Don’t Let Past Financial Struggles as an Entrepreneur Interfere With Your Future

Don’t Let Past Financial Struggles as an Entrepreneur Interfere With Your Future
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The coronavirus pandemic took a toll on many businesses. According to NBC News, many big-name restaurants, apparel companies, gyms, and even theaters were financially devastated in 2020.

These are far from the first — or only — businesses to experience financial setbacks. It happens all the time. If you have found yourself in this position, it might be intimidating to give entrepreneurship another go. But it’s never a good idea to let your past define your future, and this is no exception.

If you’re ready to put all that behind you and let the past be the past, keep reading.

So Why Try Again?

Small businesses make up the majority of commerce, not just in the United States but across the globe. Running your own business gives you an opportunity to pursue your passion and, as clichéd as it may sound, take control of your financial freedom. Perhaps most importantly, being an entrepreneur means you get to see your efforts translate into results instead of simply working away a 40-hour clock just to appease the HR department.

Tips on Getting (Re)Started

Even if you’ve owned a business before, times have changed. So, too, should your thought processes. The following tips can help you make better business decisions before you launch.

  • Work with a financial advisor. Having an experienced and knowledgeable professional on your side means you’ll have a sound strategic plan for your business, and a roadmap to follow so that you can realize your vision.
  • Explore online services. While your CPA can provide you with critical assistance and guidance, chances are you don’t want to turn to him for everything related to your business. It’s also in your best interest to avoid getting bogged down with every small detail related to running your business. To that end, look to online services to fill in small gaps. For instance, you automate your biannual report with the assistance of a personalized dashboard from that gathers and organizes your information. It’s a great way to ensure you’re timely, accurate and compliant.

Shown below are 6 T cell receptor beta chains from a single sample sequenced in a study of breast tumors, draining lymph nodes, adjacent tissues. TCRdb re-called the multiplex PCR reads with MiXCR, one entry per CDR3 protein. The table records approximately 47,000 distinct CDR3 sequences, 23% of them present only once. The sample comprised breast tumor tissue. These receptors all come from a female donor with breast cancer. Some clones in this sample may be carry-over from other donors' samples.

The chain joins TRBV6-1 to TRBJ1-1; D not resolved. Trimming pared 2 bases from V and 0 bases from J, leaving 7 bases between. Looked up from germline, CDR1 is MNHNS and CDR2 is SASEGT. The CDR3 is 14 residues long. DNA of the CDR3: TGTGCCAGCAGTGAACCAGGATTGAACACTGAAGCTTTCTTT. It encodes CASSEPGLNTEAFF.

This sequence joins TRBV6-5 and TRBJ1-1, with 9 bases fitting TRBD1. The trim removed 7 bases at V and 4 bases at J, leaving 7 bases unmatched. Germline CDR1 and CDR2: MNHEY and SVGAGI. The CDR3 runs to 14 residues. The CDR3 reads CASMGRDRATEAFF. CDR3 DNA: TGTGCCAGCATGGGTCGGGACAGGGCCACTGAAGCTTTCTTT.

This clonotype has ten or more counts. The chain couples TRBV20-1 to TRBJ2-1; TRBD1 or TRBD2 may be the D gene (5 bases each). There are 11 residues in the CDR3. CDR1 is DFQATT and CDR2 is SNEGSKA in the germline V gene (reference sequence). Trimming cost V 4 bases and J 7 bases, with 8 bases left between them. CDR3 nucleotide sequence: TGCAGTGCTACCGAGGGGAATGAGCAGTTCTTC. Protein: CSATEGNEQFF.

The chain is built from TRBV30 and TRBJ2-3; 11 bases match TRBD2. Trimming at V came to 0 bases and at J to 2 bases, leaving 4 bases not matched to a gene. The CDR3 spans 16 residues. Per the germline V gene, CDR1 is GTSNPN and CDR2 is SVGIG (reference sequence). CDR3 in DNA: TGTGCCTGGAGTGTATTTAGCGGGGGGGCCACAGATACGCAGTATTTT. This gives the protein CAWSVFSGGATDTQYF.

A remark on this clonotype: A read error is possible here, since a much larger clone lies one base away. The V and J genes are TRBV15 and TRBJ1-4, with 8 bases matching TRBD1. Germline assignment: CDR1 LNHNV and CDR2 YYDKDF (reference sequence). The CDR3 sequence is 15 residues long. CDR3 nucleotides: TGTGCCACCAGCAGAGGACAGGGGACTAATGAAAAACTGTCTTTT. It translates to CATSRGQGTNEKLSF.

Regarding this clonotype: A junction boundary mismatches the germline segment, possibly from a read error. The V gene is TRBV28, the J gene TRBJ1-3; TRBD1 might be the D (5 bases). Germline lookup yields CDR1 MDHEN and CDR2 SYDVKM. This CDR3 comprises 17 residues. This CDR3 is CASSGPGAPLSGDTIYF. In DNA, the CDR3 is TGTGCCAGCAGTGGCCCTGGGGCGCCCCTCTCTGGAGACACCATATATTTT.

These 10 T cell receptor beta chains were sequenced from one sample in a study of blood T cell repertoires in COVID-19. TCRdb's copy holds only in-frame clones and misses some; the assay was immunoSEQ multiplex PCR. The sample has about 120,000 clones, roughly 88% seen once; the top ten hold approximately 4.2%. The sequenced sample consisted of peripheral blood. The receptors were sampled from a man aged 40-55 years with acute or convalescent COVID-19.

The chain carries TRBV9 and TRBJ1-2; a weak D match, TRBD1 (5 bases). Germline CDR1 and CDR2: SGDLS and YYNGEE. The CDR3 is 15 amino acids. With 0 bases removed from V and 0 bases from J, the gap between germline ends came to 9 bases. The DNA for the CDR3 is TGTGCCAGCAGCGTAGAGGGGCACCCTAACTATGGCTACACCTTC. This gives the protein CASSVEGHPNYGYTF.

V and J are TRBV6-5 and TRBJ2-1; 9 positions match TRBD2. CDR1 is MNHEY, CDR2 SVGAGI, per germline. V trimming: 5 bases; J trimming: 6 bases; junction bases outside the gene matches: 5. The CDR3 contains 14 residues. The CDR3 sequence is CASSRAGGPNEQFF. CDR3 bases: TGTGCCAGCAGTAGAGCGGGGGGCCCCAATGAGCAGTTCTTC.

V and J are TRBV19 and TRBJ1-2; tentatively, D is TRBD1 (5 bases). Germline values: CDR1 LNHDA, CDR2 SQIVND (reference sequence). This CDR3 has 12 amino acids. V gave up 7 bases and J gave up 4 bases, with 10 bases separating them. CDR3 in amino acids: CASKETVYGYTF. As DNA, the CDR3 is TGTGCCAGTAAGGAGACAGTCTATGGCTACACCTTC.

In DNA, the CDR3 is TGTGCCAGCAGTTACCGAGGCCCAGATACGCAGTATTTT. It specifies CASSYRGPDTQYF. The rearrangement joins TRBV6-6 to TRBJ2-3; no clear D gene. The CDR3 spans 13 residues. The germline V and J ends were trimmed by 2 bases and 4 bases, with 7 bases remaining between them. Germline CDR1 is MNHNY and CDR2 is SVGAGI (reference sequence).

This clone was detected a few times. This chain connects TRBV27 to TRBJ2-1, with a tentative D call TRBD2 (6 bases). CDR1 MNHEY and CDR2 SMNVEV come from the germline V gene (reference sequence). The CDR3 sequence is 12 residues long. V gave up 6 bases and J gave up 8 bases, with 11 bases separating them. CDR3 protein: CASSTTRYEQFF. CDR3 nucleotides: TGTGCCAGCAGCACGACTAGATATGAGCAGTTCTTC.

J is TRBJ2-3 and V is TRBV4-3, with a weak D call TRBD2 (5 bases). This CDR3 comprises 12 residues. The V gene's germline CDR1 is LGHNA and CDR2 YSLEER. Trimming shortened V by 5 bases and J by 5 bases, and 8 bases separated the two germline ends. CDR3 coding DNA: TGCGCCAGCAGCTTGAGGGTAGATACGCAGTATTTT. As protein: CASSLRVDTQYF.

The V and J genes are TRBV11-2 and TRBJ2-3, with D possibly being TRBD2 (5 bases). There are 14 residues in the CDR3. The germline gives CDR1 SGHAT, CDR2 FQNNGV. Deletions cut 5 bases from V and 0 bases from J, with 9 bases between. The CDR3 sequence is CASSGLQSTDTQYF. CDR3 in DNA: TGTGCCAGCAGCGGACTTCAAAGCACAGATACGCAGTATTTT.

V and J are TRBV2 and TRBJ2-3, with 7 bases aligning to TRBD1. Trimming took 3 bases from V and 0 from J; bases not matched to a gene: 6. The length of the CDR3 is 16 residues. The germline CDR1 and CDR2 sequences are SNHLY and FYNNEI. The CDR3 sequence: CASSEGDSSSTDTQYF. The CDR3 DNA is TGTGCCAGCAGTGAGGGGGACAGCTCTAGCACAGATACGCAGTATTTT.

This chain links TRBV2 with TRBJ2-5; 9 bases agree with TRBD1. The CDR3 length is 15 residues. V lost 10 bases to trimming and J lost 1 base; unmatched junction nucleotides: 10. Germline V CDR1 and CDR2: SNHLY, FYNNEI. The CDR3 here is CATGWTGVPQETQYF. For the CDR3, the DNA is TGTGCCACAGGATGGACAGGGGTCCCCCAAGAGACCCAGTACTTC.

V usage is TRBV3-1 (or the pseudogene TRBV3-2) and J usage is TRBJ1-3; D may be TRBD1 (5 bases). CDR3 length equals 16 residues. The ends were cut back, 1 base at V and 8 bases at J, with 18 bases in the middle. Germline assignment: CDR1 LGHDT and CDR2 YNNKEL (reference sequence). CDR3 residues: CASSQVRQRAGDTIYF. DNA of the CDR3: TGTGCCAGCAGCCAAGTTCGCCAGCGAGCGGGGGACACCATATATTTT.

• Consider an LLC. If your personal assets were targeted during your last business closure, you’ve already seen up close and personal one of the key reasons to form a limited liability company: asset protection. This, coupled with tax advantages and management structure flexibility, illustrates the importance of having some protections in place.
  • Refine your past ideas. As a former business owner, you’re likely already an expert in your chosen industry. But something may have not been quite right about your past endeavors. If you’re looking to get back in the same business, refine your ideas and evaluate what went wrong before you open your doors.
  • Hire the right staff from the beginning. Sure, it’s nice to think about giving jobs to family and friends. But it’s typically more professional to hire an outside person to run your business — unless you already know they have experience and track record of success in your industry. So don’t hire just anyone — conduct a thorough job interview, a background check, and offer conditional employment until they’ve proven themselves worthy of a paycheck.
  • Know your costs. Running a business takes money — that you already know. But if you started your last business on a barebones budget, you might not realize exactly how much you were spending. Shopify estimates that small business owners can expect to spend around $40,000 the first year. This includes sourcing materials, packaging, and marketing — and that’s just for a small online, e-commerce operation. You could easily spend five times that much on a brick-and-mortar business. Your financial advisors can help you understand what you can afford and how much you’ll have to spend to create a successful business.

There’s no shame in being timid about jumping back into business ownership. But given all the benefits — personal freedom, time flexibility, money — being an entrepreneur is the only thing that makes sense for many people. Even if you experienced financial hurdles in the past, you’re not alone, and things that happened yesterday shouldn’t dictate how you spend your tomorrow.

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